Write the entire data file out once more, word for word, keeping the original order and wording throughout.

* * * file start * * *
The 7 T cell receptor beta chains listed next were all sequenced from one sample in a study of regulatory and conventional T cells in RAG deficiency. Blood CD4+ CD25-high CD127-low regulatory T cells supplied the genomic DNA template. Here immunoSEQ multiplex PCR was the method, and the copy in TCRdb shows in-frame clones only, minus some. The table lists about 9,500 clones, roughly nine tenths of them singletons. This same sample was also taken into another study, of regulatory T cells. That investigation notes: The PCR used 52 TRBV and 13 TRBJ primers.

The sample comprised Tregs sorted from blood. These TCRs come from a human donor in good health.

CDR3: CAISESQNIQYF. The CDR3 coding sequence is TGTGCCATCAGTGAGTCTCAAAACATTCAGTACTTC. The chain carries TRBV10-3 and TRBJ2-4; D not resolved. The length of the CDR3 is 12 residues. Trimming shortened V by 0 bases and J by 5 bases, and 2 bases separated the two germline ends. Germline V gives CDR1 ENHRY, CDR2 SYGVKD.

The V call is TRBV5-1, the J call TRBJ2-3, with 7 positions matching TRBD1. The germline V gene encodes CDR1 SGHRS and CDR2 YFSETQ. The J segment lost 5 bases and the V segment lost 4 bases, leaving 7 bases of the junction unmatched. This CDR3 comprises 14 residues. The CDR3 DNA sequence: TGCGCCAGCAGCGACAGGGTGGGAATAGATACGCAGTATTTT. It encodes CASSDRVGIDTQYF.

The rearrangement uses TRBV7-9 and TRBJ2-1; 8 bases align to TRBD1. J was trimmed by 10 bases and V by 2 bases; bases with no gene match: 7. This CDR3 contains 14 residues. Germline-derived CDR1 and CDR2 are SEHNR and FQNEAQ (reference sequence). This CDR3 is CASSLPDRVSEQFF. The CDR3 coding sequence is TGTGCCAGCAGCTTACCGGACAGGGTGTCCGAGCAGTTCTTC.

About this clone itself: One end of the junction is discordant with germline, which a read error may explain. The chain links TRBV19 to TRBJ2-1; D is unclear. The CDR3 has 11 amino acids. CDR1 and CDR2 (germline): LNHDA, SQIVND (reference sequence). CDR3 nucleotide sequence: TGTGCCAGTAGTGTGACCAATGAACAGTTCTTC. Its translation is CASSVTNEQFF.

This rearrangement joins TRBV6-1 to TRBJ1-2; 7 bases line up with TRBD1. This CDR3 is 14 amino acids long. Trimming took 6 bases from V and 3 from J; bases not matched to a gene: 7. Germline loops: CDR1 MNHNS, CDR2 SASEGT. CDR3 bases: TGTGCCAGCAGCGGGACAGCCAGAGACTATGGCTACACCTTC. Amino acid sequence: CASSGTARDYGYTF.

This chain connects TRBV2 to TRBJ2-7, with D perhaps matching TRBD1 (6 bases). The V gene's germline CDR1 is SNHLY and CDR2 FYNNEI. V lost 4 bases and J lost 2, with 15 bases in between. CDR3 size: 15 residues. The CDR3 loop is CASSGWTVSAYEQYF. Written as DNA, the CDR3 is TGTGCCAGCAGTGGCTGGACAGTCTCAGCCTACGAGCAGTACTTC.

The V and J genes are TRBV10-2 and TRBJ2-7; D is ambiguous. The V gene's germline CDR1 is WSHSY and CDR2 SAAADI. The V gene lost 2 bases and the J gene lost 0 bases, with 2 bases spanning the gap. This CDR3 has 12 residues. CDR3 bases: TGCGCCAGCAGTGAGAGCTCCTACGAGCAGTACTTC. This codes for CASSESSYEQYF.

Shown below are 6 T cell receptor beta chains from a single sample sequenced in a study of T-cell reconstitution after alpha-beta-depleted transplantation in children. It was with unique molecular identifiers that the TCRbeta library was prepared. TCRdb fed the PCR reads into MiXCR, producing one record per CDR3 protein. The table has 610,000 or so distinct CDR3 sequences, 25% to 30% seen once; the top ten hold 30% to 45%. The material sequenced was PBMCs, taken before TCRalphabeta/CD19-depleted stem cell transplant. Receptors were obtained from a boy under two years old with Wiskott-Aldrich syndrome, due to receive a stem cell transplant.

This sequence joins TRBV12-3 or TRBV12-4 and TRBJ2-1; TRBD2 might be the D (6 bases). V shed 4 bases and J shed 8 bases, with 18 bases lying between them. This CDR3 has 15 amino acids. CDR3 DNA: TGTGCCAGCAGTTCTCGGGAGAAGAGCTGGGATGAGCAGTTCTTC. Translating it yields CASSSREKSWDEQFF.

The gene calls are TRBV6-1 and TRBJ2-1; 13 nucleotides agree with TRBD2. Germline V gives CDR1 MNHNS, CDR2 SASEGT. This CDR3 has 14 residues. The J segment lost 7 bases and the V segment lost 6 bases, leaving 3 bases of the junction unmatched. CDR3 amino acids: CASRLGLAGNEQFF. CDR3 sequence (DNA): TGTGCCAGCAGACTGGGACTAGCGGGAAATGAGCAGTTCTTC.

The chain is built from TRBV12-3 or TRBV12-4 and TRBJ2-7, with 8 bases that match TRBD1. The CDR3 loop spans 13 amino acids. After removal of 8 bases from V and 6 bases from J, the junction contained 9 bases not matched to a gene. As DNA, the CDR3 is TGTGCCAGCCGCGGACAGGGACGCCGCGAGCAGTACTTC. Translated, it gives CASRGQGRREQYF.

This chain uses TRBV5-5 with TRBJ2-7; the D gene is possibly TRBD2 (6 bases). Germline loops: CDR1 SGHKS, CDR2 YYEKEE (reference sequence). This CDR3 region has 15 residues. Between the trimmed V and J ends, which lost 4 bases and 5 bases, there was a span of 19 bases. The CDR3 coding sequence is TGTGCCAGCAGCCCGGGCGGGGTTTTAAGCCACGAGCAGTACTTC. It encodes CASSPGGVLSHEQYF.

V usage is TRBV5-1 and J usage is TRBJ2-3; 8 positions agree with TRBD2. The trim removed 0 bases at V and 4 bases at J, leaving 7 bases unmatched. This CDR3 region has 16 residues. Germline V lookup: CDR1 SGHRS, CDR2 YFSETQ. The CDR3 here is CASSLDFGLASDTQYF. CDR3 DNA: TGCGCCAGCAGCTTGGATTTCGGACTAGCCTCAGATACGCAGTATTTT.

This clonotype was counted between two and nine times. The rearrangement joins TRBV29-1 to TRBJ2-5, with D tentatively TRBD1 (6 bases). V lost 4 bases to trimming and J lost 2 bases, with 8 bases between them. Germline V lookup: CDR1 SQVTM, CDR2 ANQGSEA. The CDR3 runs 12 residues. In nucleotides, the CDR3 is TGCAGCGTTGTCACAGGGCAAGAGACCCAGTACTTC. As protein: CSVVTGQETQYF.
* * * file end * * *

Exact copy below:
The 7 T cell receptor beta chains listed next were all sequenced from one sample in a study of regulatory and conventional T cells in RAG deficiency. Blood CD4+ CD25-high CD127-low regulatory T cells supplied the genomic DNA template. Here immunoSEQ multiplex PCR was the method, and the copy in TCRdb shows in-frame clones only, minus some. The table lists about 9,500 clones, roughly nine tenths of them singletons. This same sample was also taken into another study, of regulatory T cells. That investigation notes: The PCR used 52 TRBV and 13 TRBJ primers.

The sample comprised Tregs sorted from blood. These TCRs come from a human donor in good health.

CDR3: CAISESQNIQYF. The CDR3 coding sequence is TGTGCCATCAGTGAGTCTCAAAACATTCAGTACTTC. The chain carries TRBV10-3 and TRBJ2-4; D not resolved. The length of the CDR3 is 12 residues. Trimming shortened V by 0 bases and J by 5 bases, and 2 bases separated the two germline ends. Germline V gives CDR1 ENHRY, CDR2 SYGVKD.

The V call is TRBV5-1, the J call TRBJ2-3, with 7 positions matching TRBD1. The germline V gene encodes CDR1 SGHRS and CDR2 YFSETQ. The J segment lost 5 bases and the V segment lost 4 bases, leaving 7 bases of the junction unmatched. This CDR3 comprises 14 residues. The CDR3 DNA sequence: TGCGCCAGCAGCGACAGGGTGGGAATAGATACGCAGTATTTT. It encodes CASSDRVGIDTQYF.

The rearrangement uses TRBV7-9 and TRBJ2-1; 8 bases align to TRBD1. J was trimmed by 10 bases and V by 2 bases; bases with no gene match: 7. This CDR3 contains 14 residues. Germline-derived CDR1 and CDR2 are SEHNR and FQNEAQ (reference sequence). This CDR3 is CASSLPDRVSEQFF. The CDR3 coding sequence is TGTGCCAGCAGCTTACCGGACAGGGTGTCCGAGCAGTTCTTC.

About this clone itself: One end of the junction is discordant with germline, which a read error may explain. The chain links TRBV19 to TRBJ2-1; D is unclear. The CDR3 has 11 amino acids. CDR1 and CDR2 (germline): LNHDA, SQIVND (reference sequence). CDR3 nucleotide sequence: TGTGCCAGTAGTGTGACCAATGAACAGTTCTTC. Its translation is CASSVTNEQFF.

This rearrangement joins TRBV6-1 to TRBJ1-2; 7 bases line up with TRBD1. This CDR3 is 14 amino acids long. Trimming took 6 bases from V and 3 from J; bases not matched to a gene: 7. Germline loops: CDR1 MNHNS, CDR2 SASEGT. CDR3 bases: TGTGCCAGCAGCGGGACAGCCAGAGACTATGGCTACACCTTC. Amino acid sequence: CASSGTARDYGYTF.

This chain connects TRBV2 to TRBJ2-7, with D perhaps matching TRBD1 (6 bases). The V gene's germline CDR1 is SNHLY and CDR2 FYNNEI. V lost 4 bases and J lost 2, with 15 bases in between. CDR3 size: 15 residues. The CDR3 loop is CASSGWTVSAYEQYF. Written as DNA, the CDR3 is TGTGCCAGCAGTGGCTGGACAGTCTCAGCCTACGAGCAGTACTTC.

The V and J genes are TRBV10-2 and TRBJ2-7; D is ambiguous. The V gene's germline CDR1 is WSHSY and CDR2 SAAADI. The V gene lost 2 bases and the J gene lost 0 bases, with 2 bases spanning the gap. This CDR3 has 12 residues. CDR3 bases: TGCGCCAGCAGTGAGAGCTCCTACGAGCAGTACTTC. This codes for CASSESSYEQYF.

Shown below are 6 T cell receptor beta chains from a single sample sequenced in a study of T-cell reconstitution after alpha-beta-depleted transplantation in children. It was with unique molecular identifiers that the TCRbeta library was prepared. TCRdb fed the PCR reads into MiXCR, producing one record per CDR3 protein. The table has 610,000 or so distinct CDR3 sequences, 25% to 30% seen once; the top ten hold 30% to 45%. The material sequenced was PBMCs, taken before TCRalphabeta/CD19-depleted stem cell transplant. Receptors were obtained from a boy under two years old with Wiskott-Aldrich syndrome, due to receive a stem cell transplant.

This sequence joins TRBV12-3 or TRBV12-4 and TRBJ2-1; TRBD2 might be the D (6 bases). V shed 4 bases and J shed 8 bases, with 18 bases lying between them. This CDR3 has 15 amino acids. CDR3 DNA: TGTGCCAGCAGTTCTCGGGAGAAGAGCTGGGATGAGCAGTTCTTC. Translating it yields CASSSREKSWDEQFF.

The gene calls are TRBV6-1 and TRBJ2-1; 13 nucleotides agree with TRBD2. Germline V gives CDR1 MNHNS, CDR2 SASEGT. This CDR3 has 14 residues. The J segment lost 7 bases and the V segment lost 6 bases, leaving 3 bases of the junction unmatched. CDR3 amino acids: CASRLGLAGNEQFF. CDR3 sequence (DNA): TGTGCCAGCAGACTGGGACTAGCGGGAAATGAGCAGTTCTTC.

The chain is built from TRBV12-3 or TRBV12-4 and TRBJ2-7, with 8 bases that match TRBD1. The CDR3 loop spans 13 amino acids. After removal of 8 bases from V and 6 bases from J, the junction contained 9 bases not matched to a gene. As DNA, the CDR3 is TGTGCCAGCCGCGGACAGGGACGCCGCGAGCAGTACTTC. Translated, it gives CASRGQGRREQYF.

This chain uses TRBV5-5 with TRBJ2-7; the D gene is possibly TRBD2 (6 bases). Germline loops: CDR1 SGHKS, CDR2 YYEKEE (reference sequence). This CDR3 region has 15 residues. Between the trimmed V and J ends, which lost 4 bases and 5 bases, there was a span of 19 bases. The CDR3 coding sequence is TGTGCCAGCAGCCCGGGCGGGGTTTTAAGCCACGAGCAGTACTTC. It encodes CASSPGGVLSHEQYF.

V usage is TRBV5-1 and J usage is TRBJ2-3; 8 positions agree with TRBD2. The trim removed 0 bases at V and 4 bases at J, leaving 7 bases unmatched. This CDR3 region has 16 residues. Germline V lookup: CDR1 SGHRS, CDR2 YFSETQ. The CDR3 here is CASSLDFGLASDTQYF. CDR3 DNA: TGCGCCAGCAGCTTGGATTTCGGACTAGCCTCAGATACGCAGTATTTT.

This clonotype was counted between two and nine times. The rearrangement joins TRBV29-1 to TRBJ2-5, with D tentatively TRBD1 (6 bases). V lost 4 bases to trimming and J lost 2 bases, with 8 bases between them. Germline V lookup: CDR1 SQVTM, CDR2 ANQGSEA. The CDR3 runs 12 residues. In nucleotides, the CDR3 is TGCAGCGTTGTCACAGGGCAAGAGACCCAGTACTTC. As protein: CSVVTGQETQYF.